Pipe section 30 is gradually tapered from inlet to outlet such that the gas exiting pipe 14 undergo a gradual pressure gradient before passing into trap chamber 16. The inlet diameter of pipe section 30 is the same diameter as pipe 14, or about 1.5 inches. The outlet diameter of pipe section 30 at the inlet of trap chamber 16 ranges from 2.0 inches to 5.0 inches depending on the process. The outlet diameter of pipe section 30 is typically 33% or more larger than the diameter of its inlet. In the present embodiment, the outlet diameter of pipe section 30 of 2.0 inches for nitride and low temperature oxide processes. The outlet diameter of pipe section 30 for the polysilicon process is 3.0 inches. The gradual pressure gradient substantially reduces the particulates formed within pipe 14 and pipe section 30 thereby reducing particulate buildup within the pipes.

Note that the embodiment shown in FIG. 3 has more surface area of pipe section 30 exposed to ambient temperature than pipe section 28 in FIG. 2. Hence, pipe section 30 may experience a slightly greater heat dissipation at its surface and consequently a greater precipitation of particulate by-products within pipe 14 and pipe section 30. However, any increase in precipitation within pipe section 30 should not be significant.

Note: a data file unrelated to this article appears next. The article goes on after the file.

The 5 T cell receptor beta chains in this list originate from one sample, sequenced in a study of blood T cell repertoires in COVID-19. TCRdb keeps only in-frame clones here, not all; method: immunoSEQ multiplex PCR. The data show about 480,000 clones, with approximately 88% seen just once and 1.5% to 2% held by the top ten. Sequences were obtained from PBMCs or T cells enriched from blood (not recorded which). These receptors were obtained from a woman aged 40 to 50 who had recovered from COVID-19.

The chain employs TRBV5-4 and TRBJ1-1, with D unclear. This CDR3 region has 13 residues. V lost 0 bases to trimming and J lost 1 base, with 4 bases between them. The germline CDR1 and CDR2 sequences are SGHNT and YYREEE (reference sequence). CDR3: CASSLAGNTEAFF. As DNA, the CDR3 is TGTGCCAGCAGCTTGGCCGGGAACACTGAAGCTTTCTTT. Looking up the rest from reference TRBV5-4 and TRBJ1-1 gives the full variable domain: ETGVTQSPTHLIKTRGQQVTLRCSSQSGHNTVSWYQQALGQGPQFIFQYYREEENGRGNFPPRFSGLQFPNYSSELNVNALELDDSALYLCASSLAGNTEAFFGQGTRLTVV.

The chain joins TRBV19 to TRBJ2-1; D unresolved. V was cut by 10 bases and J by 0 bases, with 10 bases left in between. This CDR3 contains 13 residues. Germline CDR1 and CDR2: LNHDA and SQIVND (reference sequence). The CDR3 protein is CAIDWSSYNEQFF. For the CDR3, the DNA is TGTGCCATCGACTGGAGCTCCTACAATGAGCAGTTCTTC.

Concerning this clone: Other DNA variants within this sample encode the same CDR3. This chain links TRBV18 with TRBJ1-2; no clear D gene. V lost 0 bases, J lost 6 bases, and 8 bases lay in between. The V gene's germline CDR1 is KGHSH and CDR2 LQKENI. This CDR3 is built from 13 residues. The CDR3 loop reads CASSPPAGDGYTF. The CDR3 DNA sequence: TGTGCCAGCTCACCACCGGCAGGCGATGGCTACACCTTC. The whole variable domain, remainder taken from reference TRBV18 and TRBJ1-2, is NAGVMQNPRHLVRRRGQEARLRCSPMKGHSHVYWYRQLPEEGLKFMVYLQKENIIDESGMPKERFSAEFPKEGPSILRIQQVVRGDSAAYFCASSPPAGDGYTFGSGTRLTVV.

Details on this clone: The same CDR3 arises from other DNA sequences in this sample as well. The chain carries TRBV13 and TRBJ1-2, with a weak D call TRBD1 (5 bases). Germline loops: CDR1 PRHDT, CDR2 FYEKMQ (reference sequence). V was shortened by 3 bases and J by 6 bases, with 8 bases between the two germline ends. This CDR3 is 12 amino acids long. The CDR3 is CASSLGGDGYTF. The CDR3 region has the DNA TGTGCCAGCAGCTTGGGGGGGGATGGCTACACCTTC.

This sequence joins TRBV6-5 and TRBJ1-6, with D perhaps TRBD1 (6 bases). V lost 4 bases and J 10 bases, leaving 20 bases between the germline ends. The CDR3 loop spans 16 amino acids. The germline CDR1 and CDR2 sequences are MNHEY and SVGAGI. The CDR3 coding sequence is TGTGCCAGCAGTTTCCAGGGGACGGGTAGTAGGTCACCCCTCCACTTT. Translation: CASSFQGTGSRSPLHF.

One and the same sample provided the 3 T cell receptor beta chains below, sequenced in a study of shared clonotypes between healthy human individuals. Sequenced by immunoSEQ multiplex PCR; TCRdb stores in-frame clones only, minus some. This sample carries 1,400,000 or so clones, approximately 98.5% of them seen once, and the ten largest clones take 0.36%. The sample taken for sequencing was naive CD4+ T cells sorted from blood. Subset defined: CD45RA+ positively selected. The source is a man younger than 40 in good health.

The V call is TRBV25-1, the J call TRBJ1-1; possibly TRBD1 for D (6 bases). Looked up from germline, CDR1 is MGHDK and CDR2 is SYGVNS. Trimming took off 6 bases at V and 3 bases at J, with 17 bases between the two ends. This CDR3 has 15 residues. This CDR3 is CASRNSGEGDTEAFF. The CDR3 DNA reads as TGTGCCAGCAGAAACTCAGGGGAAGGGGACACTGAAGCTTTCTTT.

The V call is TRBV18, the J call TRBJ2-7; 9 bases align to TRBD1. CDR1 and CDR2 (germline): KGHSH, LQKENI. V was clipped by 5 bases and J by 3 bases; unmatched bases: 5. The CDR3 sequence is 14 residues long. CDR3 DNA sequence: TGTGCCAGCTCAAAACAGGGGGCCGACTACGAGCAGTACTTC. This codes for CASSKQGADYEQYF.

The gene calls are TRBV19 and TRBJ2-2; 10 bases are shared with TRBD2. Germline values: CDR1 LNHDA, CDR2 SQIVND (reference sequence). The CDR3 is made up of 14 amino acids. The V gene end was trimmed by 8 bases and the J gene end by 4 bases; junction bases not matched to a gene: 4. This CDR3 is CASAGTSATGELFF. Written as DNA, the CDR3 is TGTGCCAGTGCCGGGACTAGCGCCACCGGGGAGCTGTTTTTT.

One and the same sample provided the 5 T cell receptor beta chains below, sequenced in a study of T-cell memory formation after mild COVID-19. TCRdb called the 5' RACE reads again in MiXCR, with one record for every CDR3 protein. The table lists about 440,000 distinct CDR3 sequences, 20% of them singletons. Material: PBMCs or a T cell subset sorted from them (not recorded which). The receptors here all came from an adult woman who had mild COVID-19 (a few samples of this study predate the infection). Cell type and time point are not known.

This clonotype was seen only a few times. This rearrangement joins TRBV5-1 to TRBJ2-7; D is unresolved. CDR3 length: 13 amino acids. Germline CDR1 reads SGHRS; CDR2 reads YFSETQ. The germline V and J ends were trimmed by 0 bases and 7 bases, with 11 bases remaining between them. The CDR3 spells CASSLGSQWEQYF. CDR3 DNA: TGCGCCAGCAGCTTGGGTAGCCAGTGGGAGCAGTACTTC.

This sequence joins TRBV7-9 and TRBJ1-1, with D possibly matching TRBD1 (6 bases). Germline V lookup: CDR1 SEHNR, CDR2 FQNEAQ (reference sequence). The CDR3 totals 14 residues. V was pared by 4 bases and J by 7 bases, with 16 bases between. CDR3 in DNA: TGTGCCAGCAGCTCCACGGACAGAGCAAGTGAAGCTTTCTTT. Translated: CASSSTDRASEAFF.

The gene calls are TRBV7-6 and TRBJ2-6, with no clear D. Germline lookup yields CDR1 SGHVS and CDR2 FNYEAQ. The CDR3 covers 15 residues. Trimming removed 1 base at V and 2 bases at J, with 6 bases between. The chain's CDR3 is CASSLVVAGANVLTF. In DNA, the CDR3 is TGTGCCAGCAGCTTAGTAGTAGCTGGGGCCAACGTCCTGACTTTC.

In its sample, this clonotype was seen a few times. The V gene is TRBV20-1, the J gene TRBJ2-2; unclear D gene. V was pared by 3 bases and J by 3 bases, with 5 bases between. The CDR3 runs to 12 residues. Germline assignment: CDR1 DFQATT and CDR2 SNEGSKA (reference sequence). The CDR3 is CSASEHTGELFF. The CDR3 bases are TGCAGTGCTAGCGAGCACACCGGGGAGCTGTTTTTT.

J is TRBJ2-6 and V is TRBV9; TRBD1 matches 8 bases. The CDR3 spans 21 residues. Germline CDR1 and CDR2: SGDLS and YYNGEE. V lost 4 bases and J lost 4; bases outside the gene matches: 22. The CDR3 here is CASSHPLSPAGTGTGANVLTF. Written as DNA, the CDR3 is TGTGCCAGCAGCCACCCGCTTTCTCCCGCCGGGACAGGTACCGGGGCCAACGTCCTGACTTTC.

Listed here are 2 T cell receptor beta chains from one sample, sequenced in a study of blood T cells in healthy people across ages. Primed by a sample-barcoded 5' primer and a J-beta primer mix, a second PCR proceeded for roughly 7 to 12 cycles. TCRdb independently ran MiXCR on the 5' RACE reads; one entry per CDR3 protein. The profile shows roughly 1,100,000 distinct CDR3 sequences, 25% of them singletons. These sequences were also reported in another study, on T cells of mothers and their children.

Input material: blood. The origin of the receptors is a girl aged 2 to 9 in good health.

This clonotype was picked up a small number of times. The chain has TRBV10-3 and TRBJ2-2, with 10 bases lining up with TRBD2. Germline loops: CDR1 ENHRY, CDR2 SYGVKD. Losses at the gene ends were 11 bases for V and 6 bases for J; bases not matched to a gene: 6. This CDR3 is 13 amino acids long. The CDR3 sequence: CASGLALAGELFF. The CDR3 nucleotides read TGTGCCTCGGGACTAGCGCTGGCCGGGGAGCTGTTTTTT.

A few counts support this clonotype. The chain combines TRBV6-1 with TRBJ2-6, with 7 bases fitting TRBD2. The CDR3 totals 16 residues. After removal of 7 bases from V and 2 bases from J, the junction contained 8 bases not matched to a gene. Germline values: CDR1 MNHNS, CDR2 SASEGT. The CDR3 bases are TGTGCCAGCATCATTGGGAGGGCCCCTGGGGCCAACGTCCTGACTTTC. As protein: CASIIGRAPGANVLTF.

In summary, the trap filter chamber in accordance with the present invention substantially reduces particulates from precipitating and accumulating in the inlet pipe by creating a gradual pressure gradient through it. The linear pressure gradient results from an outwardly expanding tapered diameter of the inlet pipe to the trap chamber. The gradual pressure gradient reduces particulate formation within the pipe connecting the LPCVD reactor to the trap filter chamber thereby substantially reducing particulate buildup within the inlet pipe.

While specific embodiments of the present invention have been shown and described, further modifications and improvements will occur to those skilled in the art. It is understood that the invention is not limited to the particular forms shown and it is intended for the appended claims to cover all modifications which do not depart from the spirit and scope of this invention.

Patent Citations
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US4640221 *Oct 30, 1985Feb 3, 1987International Business Machines CorporationVacuum deposition system with improved mass flow control